Strava Challenges are a new form of sports-focused advertising. The brand in a sense, is the instigator for the athlete to continue participating in challenges and setting new goals. This is motivational and has a positive influence on potential customers. This is very different to a traditional marketing advertisement. 

Challenges facilitate a community brand experience for athletes. Athletes will begin to associate a positive and ‘human’ feeling to the brand. It won’t seem like just another label. With Strava, this is often one of fun, camaraderie, and friendly competition. 

You can reward your participating athletes and community – challenges have incentives. Athletes who complete the challenge will receive a finisher’s badge in their digital trophy case, displayed on their profile.

strava business 8

You could also choose to offer product discounts, such as online store discount codes, race entries, tailored experiences. I’ve even seen local club based challenges offer physical prizes. I personally won a challenge and collected a physical prize in-store. The store had set-up its own Strava running club, complete with challenges and prizes. 

Using Strava Challenges to promote your brand is an extremely effective and innovative way to engage a community that has already established a common interest in the sport, they likely have similar goals alongside drive and determination to take on new challenges.

On their website, Strava explains the benefits of sponsored Strava challenges are brand building, meaningful customer interactions, and conversions. I’ll explain in my own words below: 

  • Brand building – Think of it like driving new traffic (customers) to the brand, and capturing their attention.
  • Meaningful customer interactions – provide content they can engage with, and then interact with the community. 
  • Conversion – We nurture the athletes to further engage with the brand and be a part of the larger brand community. 

 

Strava Clubs: Cost-effective athlete-brand strategy

Strava clubs are free to create. This is one of the most cost-effective strategies to promote your athletic or sports brand on the internet and more specifically – social media platforms. Strava has cleverly taken the idea of a physical sports ‘club’ – complete with a community feel, camaraderie, friendly competition, organized events, members from all walks of life and with similar interests – and made it a virtual reality. This breaks down geographical walls and therefore expands brand exposure to athletes remarkably.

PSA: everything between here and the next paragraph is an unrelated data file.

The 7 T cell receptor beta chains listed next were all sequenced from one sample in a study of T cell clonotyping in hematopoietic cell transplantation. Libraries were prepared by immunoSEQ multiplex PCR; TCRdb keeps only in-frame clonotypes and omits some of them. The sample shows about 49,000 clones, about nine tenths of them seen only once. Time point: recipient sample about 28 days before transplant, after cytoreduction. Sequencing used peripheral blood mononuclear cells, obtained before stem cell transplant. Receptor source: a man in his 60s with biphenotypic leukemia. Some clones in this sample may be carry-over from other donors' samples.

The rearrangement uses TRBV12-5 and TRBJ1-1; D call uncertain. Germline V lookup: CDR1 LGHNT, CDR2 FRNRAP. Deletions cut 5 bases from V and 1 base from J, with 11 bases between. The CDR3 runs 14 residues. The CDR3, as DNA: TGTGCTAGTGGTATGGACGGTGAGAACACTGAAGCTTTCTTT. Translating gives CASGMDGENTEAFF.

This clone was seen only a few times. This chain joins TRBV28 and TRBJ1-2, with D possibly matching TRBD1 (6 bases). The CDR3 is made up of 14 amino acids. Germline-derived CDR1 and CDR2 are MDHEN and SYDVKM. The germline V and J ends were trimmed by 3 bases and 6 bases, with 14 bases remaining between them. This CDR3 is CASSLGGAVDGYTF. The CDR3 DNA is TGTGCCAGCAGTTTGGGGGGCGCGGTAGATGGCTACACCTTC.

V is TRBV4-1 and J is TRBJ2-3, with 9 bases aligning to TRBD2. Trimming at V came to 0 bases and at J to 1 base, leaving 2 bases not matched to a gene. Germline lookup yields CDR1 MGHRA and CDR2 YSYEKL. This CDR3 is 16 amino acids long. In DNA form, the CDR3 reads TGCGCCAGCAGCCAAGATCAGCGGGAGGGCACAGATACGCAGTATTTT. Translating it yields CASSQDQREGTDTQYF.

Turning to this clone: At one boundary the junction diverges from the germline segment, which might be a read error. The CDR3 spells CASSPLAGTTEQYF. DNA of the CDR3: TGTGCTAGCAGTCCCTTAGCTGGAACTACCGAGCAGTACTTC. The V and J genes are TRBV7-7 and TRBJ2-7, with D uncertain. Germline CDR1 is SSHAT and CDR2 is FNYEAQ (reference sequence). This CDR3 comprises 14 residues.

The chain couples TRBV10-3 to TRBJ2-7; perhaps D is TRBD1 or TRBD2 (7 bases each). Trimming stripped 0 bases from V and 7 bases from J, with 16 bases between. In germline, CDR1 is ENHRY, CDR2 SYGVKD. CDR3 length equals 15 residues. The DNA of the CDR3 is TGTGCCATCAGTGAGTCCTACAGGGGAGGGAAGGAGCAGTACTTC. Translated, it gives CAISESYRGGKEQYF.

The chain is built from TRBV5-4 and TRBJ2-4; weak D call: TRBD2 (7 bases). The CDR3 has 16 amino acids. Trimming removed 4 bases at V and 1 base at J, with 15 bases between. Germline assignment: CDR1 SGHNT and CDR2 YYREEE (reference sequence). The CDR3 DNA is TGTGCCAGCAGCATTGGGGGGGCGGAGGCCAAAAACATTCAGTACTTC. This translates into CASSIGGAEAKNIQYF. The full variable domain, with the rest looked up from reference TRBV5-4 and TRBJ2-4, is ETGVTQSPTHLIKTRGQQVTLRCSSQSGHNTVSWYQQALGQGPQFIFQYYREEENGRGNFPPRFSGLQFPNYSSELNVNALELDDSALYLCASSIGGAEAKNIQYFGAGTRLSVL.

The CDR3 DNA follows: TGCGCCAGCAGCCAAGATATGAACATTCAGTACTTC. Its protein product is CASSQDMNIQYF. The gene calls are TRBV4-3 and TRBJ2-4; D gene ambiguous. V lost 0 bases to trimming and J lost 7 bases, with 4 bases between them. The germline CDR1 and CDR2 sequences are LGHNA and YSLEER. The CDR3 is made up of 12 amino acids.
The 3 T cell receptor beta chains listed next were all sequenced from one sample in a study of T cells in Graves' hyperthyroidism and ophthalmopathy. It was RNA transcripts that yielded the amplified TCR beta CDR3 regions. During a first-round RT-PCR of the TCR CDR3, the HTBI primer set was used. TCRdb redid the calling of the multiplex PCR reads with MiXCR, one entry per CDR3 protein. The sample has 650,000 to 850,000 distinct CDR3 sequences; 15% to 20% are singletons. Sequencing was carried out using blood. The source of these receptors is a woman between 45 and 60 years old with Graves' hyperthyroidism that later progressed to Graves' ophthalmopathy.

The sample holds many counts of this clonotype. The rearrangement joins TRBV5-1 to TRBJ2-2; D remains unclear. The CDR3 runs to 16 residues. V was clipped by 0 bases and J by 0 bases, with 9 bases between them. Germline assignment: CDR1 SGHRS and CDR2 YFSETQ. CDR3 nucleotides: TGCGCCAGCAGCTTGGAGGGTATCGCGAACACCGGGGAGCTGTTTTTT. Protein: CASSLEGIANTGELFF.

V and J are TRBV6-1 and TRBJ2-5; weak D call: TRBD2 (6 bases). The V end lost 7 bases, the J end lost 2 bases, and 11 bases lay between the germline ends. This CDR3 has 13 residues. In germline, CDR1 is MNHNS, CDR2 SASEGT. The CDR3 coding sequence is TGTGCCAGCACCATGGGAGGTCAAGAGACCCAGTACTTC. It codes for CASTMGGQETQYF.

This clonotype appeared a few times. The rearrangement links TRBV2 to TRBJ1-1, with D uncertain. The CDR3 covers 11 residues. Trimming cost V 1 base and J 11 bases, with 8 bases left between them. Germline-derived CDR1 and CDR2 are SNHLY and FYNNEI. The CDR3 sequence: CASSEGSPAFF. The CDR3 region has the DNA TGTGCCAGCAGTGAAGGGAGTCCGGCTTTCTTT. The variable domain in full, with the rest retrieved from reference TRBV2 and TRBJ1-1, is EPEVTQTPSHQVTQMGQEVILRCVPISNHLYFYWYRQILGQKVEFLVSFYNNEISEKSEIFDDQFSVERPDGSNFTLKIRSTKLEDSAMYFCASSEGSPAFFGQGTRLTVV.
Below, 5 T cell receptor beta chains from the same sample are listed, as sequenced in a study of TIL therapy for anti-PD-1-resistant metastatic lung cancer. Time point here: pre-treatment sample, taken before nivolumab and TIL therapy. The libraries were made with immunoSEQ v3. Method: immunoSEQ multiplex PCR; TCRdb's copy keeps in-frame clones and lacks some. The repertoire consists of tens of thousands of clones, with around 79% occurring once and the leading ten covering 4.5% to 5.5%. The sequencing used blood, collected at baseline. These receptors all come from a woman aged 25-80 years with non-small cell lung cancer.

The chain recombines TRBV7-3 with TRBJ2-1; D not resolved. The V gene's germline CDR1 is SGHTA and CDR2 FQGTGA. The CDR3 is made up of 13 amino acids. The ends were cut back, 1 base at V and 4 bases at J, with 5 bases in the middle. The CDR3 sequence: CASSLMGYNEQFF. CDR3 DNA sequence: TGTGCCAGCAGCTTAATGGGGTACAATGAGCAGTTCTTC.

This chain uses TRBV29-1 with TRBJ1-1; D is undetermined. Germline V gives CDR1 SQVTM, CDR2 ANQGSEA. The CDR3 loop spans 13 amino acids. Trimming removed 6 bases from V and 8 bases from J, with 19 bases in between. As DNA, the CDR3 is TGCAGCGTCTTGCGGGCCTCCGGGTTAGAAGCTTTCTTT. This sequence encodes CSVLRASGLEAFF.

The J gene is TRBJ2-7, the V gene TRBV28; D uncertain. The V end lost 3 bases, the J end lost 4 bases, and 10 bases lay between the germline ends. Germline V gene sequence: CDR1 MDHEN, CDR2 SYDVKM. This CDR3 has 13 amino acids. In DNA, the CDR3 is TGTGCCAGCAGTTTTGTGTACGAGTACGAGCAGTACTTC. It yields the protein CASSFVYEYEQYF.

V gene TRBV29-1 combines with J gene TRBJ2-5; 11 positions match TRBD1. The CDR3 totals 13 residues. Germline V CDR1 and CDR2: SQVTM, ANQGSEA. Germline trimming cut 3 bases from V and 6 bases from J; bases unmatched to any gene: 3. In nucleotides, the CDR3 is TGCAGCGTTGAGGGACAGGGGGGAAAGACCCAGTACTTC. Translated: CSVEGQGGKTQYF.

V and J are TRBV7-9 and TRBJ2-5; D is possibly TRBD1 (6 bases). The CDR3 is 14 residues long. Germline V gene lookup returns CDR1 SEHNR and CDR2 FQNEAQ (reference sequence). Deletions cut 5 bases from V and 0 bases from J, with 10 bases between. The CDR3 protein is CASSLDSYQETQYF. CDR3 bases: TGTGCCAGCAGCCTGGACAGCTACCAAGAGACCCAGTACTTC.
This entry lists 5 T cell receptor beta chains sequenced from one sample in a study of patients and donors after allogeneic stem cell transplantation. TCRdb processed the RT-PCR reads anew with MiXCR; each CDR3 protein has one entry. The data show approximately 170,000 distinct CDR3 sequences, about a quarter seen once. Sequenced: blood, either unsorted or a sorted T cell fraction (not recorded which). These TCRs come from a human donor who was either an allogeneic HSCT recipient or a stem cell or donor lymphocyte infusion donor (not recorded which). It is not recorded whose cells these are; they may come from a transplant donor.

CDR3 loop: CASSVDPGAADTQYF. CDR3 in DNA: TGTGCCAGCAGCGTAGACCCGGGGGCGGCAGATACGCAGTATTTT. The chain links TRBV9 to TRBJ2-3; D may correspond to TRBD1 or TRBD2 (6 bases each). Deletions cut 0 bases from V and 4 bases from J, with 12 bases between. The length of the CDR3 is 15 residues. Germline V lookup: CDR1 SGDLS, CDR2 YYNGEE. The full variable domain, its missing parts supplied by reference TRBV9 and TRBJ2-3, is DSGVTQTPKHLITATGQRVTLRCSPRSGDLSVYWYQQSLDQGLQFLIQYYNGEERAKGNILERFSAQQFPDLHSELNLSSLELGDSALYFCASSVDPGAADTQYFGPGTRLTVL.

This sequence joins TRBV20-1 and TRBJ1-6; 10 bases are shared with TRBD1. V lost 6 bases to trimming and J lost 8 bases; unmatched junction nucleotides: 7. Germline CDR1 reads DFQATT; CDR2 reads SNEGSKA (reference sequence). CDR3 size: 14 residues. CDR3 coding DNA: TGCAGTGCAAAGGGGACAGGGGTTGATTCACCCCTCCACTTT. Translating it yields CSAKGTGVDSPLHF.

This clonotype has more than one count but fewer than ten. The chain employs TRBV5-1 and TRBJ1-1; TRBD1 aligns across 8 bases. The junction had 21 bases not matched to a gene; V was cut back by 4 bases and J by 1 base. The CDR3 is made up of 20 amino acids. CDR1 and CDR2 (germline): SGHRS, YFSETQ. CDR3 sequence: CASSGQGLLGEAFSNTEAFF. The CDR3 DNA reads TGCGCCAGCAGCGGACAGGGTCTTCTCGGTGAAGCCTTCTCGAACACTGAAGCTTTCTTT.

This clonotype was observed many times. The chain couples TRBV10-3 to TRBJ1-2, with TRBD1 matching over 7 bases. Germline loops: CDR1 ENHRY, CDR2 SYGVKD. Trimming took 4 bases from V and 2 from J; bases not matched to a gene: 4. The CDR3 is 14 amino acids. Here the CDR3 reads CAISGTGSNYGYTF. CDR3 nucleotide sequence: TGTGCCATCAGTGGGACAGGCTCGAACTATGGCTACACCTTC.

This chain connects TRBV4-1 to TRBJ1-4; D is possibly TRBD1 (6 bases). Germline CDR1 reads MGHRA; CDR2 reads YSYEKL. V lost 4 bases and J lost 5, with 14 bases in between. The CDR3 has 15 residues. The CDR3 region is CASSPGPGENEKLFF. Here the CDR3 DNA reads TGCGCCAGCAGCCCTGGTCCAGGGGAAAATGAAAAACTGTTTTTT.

Clubs are very easy to set-up. This process is carried out directly through your Strava profile, under the “Explore” tab → “Create a Club” black icon on the top right as shown in the screenshot below. You’ll then be guided through the user-friendly prompts. 

strava business 9

Strava clubs facilitate athletes to engage directly with your brand and feel a part of a larger brand-focused community. This is especially true when your personal Strava Business Brand Strategy involves challenges that can be integrated into your club. Let’s look at Red Bull Australia Club as an example – see the screenshot below:

strava business 10

I can see that some of my Strava friends are also apart of the club, in the right-hand column where it says “2452 members”. I can also see where I rank this week so far, and follow along on other athlete’s training journies who also have an interest in Red Bull Australia and its associated interests (adventure sports, outdoors, action etc). 

Clubs allow you to target both local and international athletes, and can be established for any sport that Strava offers activity logging for. This could be cycling, running, swimming, mountain biking – you name it. The next task is promoting your club on Strava and on your social media platforms. 

Content – Brand Strategy via Strava Clubs – if your brand or organization posts content, such as blogs, you can publish the content directly to the club page, and athletes can choose to share it on their socials. Blog content posting is a must for any brand wishing to grow. Contact me here to learn more about the content-brand strategy. See the screenshot below for an example of content posting in the form of blog content on the Red Bull Australia club page: